rynne: (nu!k/s love)
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Chapter One

Chapter Two

Spock thoroughly enjoyed the rest of the day spent in the forest, but when Jim proposed starting their swimming lessons the next day, Spock refused. Perhaps one day of his weekend he might spend on his own amusements, but he was on Earth for academic pursuits, and would not neglect them.

They therefore made arrangements to meet the next Saturday at a public indoor pool. Jim said he knew one few people frequented, which was accessible through public transportation. Spock procured swimwear -- disturbingly brief, but he could not find a suit that covered more than the area from his hips to his thighs on such short notice -- and showed up at the pool the next weekend with all the necessary equipment.

Jim met him inside, his own swimsuit shorter than Spock's, and quite...tight. Spock turned his attention to the pool, half of which was bracketed off in lanes through which four people swam. The other half of the pool was empty, and it was to this side that Jim led him.

"Alright," Jim began. "Most people find the water cold when they first get in, so you're probably going to find it colder. You can move in slowly and gradually acclimatize yourself to the temperature, or you can make your body do it more quickly by dunking yourself immediately."

"Which do you suggest?" Spock asked.

Jim smiled. "I usually do it all at once, but I actually would rather you do it gradually. This first lesson is for you to learn how the water feels, how you and the water will interact. Go ahead and use the steps at the shallow end, and go deeper when you feel ready."

Spock found Jim's intended lesson to be a logical first step, and moved to the steps. The first brought him ankle deep, and while the water was cooler than he would prefer, it was well within his ability to handle.

"Do you know your density?" Jim asked as he slipped into the pool. He submerged his body fully, and when his head broke the surface again, he raised dripping hands and pushed wet hair away from his face. He stood only deep enough for the water to reach his chest.

"Approximately point nine eight nine grams per cubic centimeter," Spock replied. "Vulcan bones are denser than human, but our muscles are less so. I should be able to float."

Jim nodded, and watched as Spock moved forward another two steps, so the water reached his lower thighs. The water was not quite numbing, but it did lessen the sensation in his skin so he could more easily tolerate the temperature. Moving in water required more force as he encountered the water's resistance. He walked along the length of the step, determining how much force was needed for maximum efficiency.

Soon he moved deeper, into the pool proper, where the water covered up to his waist. Walking was easier when his entire lower half was covered and he stopped feeling like he was half walking and half wading.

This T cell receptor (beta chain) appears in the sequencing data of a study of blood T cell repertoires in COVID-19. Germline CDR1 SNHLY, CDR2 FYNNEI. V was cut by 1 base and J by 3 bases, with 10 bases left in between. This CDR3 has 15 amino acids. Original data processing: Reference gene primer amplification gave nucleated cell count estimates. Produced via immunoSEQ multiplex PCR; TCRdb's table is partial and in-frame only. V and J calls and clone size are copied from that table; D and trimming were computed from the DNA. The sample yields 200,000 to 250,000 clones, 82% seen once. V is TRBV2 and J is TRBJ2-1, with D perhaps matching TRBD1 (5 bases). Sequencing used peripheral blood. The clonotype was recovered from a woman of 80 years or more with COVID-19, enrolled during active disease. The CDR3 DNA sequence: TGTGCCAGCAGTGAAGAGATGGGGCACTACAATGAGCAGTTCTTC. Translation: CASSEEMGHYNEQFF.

He worked his way deeper until he stood in front of Jim, who had simply been watching him. The water lapped gently against his chest and upper arms, and Spock considered his body's reaction to being thus submerged. He was slightly chilled, but well within his tolerance. He had acclimated to the force required to walk in this environment. The feel of the water itself against his skin...he was less able to quantify. It was not unpleasant. Spock left it at that.

"Okay," Jim said, "now I want you to float on your back. It might take some effort to remain floating, so don't worry about that. I'm going to be right here in case you need me."

In response, Spock tilted his body back and kicked his legs up until he floated on his back. Jim was correct; he did have to maintain concentration to keep himself above the surface. His head sank back, water covering his ears until sound was distorted, but he had to focus on keeping his head up. The rest of his body as well had to exert pressure to keep itself afloat. His body's density compared to the water's was such that he could float, but he would have to be conscious to do so.

He stood up again, shaking his head briefly to get the water out of his ears, then looked at Jim. Jim lay on his back, floating with no visible effort. His eyes were closed, his face relaxed. Then Spock took a step forward, the water splashing around him, and Jim opened his eyes and turned his face just enough to look at Spock.

"You have to trust the water," he said quietly, but Spock could still hear him even over the other swimmers doing laps. "You have to understand it. It's not precisely alive, but it has moods. You have to respect them."

"Trust, understanding, and respect," Spock repeated. "These are the necessary components to being able to swim?"

Jim smiled, facing the ceiling once again. "Not for the basic act of swimming, no," he replied. "Plenty of people never do more than push themselves through the water, trying to shove it out of their way. If you want to be comfortable in the water, Spock, you have to be comfortable with the water. Every good relationship needs respect, trust, and understanding." He took a breath and dove beneath the surface from his reclining position, flipping over his head and moving up until he stood, water dripping trails down his skin. "Starfleet requires you to learn to swim in the event that you need it. If you end up needing it, you want the best method."

Spock understood. The Vulcan desert was the same way -- temperamental, but navigable if understood.